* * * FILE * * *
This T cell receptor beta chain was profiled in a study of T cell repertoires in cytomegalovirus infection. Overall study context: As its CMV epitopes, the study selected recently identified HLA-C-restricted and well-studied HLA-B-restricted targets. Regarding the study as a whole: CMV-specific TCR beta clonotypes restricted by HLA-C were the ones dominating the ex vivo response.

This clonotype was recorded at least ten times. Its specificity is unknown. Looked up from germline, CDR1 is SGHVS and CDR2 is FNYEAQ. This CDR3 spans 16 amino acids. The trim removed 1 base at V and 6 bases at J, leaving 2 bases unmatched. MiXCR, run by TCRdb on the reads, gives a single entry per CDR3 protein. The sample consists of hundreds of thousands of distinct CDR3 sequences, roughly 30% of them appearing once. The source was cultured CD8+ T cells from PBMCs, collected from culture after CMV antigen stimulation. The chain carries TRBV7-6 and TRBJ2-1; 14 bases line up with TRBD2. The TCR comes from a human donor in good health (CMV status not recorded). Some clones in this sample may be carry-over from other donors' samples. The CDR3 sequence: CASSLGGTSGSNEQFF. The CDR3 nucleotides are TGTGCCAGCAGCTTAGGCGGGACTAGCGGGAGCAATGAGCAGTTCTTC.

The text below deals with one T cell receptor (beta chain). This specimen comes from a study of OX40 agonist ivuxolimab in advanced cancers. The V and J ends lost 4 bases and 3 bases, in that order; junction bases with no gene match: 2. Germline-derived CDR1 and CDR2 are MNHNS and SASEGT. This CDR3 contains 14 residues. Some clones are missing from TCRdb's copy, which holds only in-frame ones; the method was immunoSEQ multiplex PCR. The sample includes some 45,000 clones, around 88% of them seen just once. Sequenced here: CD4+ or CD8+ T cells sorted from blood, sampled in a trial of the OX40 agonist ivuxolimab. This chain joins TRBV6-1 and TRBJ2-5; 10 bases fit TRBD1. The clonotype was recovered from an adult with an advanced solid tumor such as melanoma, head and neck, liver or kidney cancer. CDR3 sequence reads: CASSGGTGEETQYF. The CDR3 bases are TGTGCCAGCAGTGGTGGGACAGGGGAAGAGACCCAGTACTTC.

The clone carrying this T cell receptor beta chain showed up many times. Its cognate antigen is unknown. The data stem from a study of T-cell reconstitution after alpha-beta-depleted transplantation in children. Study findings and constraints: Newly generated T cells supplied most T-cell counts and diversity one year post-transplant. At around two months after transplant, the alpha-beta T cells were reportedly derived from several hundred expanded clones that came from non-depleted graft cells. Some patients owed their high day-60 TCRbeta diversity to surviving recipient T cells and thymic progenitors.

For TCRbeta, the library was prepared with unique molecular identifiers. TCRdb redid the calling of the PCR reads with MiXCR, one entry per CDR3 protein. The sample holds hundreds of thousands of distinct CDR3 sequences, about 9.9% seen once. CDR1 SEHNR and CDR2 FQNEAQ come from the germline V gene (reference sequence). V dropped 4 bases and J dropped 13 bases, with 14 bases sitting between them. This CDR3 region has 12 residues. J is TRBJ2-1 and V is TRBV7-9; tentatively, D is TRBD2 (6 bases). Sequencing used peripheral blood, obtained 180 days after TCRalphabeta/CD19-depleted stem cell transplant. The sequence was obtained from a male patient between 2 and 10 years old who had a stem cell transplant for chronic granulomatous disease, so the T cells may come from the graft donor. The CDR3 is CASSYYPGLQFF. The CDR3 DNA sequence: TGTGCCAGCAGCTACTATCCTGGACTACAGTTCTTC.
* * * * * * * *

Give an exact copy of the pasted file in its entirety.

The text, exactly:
This T cell receptor beta chain was profiled in a study of T cell repertoires in cytomegalovirus infection. Overall study context: As its CMV epitopes, the study selected recently identified HLA-C-restricted and well-studied HLA-B-restricted targets. Regarding the study as a whole: CMV-specific TCR beta clonotypes restricted by HLA-C were the ones dominating the ex vivo response.

This clonotype was recorded at least ten times. Its specificity is unknown. Looked up from germline, CDR1 is SGHVS and CDR2 is FNYEAQ. This CDR3 spans 16 amino acids. The trim removed 1 base at V and 6 bases at J, leaving 2 bases unmatched. MiXCR, run by TCRdb on the reads, gives a single entry per CDR3 protein. The sample consists of hundreds of thousands of distinct CDR3 sequences, roughly 30% of them appearing once. The source was cultured CD8+ T cells from PBMCs, collected from culture after CMV antigen stimulation. The chain carries TRBV7-6 and TRBJ2-1; 14 bases line up with TRBD2. The TCR comes from a human donor in good health (CMV status not recorded). Some clones in this sample may be carry-over from other donors' samples. The CDR3 sequence: CASSLGGTSGSNEQFF. The CDR3 nucleotides are TGTGCCAGCAGCTTAGGCGGGACTAGCGGGAGCAATGAGCAGTTCTTC.

The text below deals with one T cell receptor (beta chain). This specimen comes from a study of OX40 agonist ivuxolimab in advanced cancers. The V and J ends lost 4 bases and 3 bases, in that order; junction bases with no gene match: 2. Germline-derived CDR1 and CDR2 are MNHNS and SASEGT. This CDR3 contains 14 residues. Some clones are missing from TCRdb's copy, which holds only in-frame ones; the method was immunoSEQ multiplex PCR. The sample includes some 45,000 clones, around 88% of them seen just once. Sequenced here: CD4+ or CD8+ T cells sorted from blood, sampled in a trial of the OX40 agonist ivuxolimab. This chain joins TRBV6-1 and TRBJ2-5; 10 bases fit TRBD1. The clonotype was recovered from an adult with an advanced solid tumor such as melanoma, head and neck, liver or kidney cancer. CDR3 sequence reads: CASSGGTGEETQYF. The CDR3 bases are TGTGCCAGCAGTGGTGGGACAGGGGAAGAGACCCAGTACTTC.

The clone carrying this T cell receptor beta chain showed up many times. Its cognate antigen is unknown. The data stem from a study of T-cell reconstitution after alpha-beta-depleted transplantation in children. Study findings and constraints: Newly generated T cells supplied most T-cell counts and diversity one year post-transplant. At around two months after transplant, the alpha-beta T cells were reportedly derived from several hundred expanded clones that came from non-depleted graft cells. Some patients owed their high day-60 TCRbeta diversity to surviving recipient T cells and thymic progenitors.

For TCRbeta, the library was prepared with unique molecular identifiers. TCRdb redid the calling of the PCR reads with MiXCR, one entry per CDR3 protein. The sample holds hundreds of thousands of distinct CDR3 sequences, about 9.9% seen once. CDR1 SEHNR and CDR2 FQNEAQ come from the germline V gene (reference sequence). V dropped 4 bases and J dropped 13 bases, with 14 bases sitting between them. This CDR3 region has 12 residues. J is TRBJ2-1 and V is TRBV7-9; tentatively, D is TRBD2 (6 bases). Sequencing used peripheral blood, obtained 180 days after TCRalphabeta/CD19-depleted stem cell transplant. The sequence was obtained from a male patient between 2 and 10 years old who had a stem cell transplant for chronic granulomatous disease, so the T cells may come from the graft donor. The CDR3 is CASSYYPGLQFF. The CDR3 DNA sequence: TGTGCCAGCAGCTACTATCCTGGACTACAGTTCTTC.